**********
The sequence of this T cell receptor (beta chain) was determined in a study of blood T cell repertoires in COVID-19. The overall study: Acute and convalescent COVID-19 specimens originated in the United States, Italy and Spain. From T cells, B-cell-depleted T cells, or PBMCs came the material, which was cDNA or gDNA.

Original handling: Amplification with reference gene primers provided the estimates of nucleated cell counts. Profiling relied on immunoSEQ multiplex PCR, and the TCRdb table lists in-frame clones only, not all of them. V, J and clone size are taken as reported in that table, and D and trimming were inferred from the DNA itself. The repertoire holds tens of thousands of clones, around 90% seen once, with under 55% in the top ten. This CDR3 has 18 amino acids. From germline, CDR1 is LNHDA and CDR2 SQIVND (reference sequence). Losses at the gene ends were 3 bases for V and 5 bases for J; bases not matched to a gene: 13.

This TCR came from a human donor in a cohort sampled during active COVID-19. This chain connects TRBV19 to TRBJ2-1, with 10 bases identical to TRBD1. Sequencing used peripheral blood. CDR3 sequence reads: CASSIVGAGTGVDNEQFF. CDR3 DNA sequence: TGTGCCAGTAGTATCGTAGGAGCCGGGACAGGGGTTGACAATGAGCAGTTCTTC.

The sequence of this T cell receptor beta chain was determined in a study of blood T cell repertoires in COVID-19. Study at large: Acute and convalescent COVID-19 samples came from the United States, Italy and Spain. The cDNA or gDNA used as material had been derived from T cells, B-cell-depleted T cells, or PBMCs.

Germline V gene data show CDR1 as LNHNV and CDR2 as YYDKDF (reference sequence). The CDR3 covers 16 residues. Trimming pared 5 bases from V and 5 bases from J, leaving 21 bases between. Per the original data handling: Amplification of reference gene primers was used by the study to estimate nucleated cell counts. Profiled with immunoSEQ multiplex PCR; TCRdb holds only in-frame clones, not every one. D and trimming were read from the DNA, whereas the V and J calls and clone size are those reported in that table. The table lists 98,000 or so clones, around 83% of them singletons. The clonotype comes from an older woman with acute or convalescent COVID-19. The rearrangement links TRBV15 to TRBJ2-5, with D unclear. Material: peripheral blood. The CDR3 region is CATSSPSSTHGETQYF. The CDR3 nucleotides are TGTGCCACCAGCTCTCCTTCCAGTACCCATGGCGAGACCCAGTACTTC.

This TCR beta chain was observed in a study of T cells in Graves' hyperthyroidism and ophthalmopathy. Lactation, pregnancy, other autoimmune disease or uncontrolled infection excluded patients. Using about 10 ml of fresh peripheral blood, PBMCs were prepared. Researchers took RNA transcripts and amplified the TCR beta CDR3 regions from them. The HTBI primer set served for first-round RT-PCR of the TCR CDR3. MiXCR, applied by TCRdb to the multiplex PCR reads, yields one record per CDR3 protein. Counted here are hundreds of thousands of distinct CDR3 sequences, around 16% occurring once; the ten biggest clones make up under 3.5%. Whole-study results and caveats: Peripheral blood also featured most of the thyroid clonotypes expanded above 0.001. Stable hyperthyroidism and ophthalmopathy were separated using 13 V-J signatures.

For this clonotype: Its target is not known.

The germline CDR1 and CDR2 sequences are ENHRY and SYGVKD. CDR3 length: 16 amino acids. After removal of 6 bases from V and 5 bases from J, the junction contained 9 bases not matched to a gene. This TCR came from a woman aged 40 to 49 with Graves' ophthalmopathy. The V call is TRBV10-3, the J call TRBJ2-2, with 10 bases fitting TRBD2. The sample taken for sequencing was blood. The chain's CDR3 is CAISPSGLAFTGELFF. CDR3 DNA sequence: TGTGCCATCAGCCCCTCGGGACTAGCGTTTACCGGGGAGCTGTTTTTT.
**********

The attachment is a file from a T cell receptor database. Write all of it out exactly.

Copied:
The sequence of this T cell receptor (beta chain) was determined in a study of blood T cell repertoires in COVID-19. The overall study: Acute and convalescent COVID-19 specimens originated in the United States, Italy and Spain. From T cells, B-cell-depleted T cells, or PBMCs came the material, which was cDNA or gDNA.

Original handling: Amplification with reference gene primers provided the estimates of nucleated cell counts. Profiling relied on immunoSEQ multiplex PCR, and the TCRdb table lists in-frame clones only, not all of them. V, J and clone size are taken as reported in that table, and D and trimming were inferred from the DNA itself. The repertoire holds tens of thousands of clones, around 90% seen once, with under 55% in the top ten. This CDR3 has 18 amino acids. From germline, CDR1 is LNHDA and CDR2 SQIVND (reference sequence). Losses at the gene ends were 3 bases for V and 5 bases for J; bases not matched to a gene: 13.

This TCR came from a human donor in a cohort sampled during active COVID-19. This chain connects TRBV19 to TRBJ2-1, with 10 bases identical to TRBD1. Sequencing used peripheral blood. CDR3 sequence reads: CASSIVGAGTGVDNEQFF. CDR3 DNA sequence: TGTGCCAGTAGTATCGTAGGAGCCGGGACAGGGGTTGACAATGAGCAGTTCTTC.

The sequence of this T cell receptor beta chain was determined in a study of blood T cell repertoires in COVID-19. Study at large: Acute and convalescent COVID-19 samples came from the United States, Italy and Spain. The cDNA or gDNA used as material had been derived from T cells, B-cell-depleted T cells, or PBMCs.

Germline V gene data show CDR1 as LNHNV and CDR2 as YYDKDF (reference sequence). The CDR3 covers 16 residues. Trimming pared 5 bases from V and 5 bases from J, leaving 21 bases between. Per the original data handling: Amplification of reference gene primers was used by the study to estimate nucleated cell counts. Profiled with immunoSEQ multiplex PCR; TCRdb holds only in-frame clones, not every one. D and trimming were read from the DNA, whereas the V and J calls and clone size are those reported in that table. The table lists 98,000 or so clones, around 83% of them singletons. The clonotype comes from an older woman with acute or convalescent COVID-19. The rearrangement links TRBV15 to TRBJ2-5, with D unclear. Material: peripheral blood. The CDR3 region is CATSSPSSTHGETQYF. The CDR3 nucleotides are TGTGCCACCAGCTCTCCTTCCAGTACCCATGGCGAGACCCAGTACTTC.

This TCR beta chain was observed in a study of T cells in Graves' hyperthyroidism and ophthalmopathy. Lactation, pregnancy, other autoimmune disease or uncontrolled infection excluded patients. Using about 10 ml of fresh peripheral blood, PBMCs were prepared. Researchers took RNA transcripts and amplified the TCR beta CDR3 regions from them. The HTBI primer set served for first-round RT-PCR of the TCR CDR3. MiXCR, applied by TCRdb to the multiplex PCR reads, yields one record per CDR3 protein. Counted here are hundreds of thousands of distinct CDR3 sequences, around 16% occurring once; the ten biggest clones make up under 3.5%. Whole-study results and caveats: Peripheral blood also featured most of the thyroid clonotypes expanded above 0.001. Stable hyperthyroidism and ophthalmopathy were separated using 13 V-J signatures.

For this clonotype: Its target is not known.

The germline CDR1 and CDR2 sequences are ENHRY and SYGVKD. CDR3 length: 16 amino acids. After removal of 6 bases from V and 5 bases from J, the junction contained 9 bases not matched to a gene. This TCR came from a woman aged 40 to 49 with Graves' ophthalmopathy. The V call is TRBV10-3, the J call TRBJ2-2, with 10 bases fitting TRBD2. The sample taken for sequencing was blood. The chain's CDR3 is CAISPSGLAFTGELFF. CDR3 DNA sequence: TGTGCCATCAGCCCCTCGGGACTAGCGTTTACCGGGGAGCTGTTTTTT.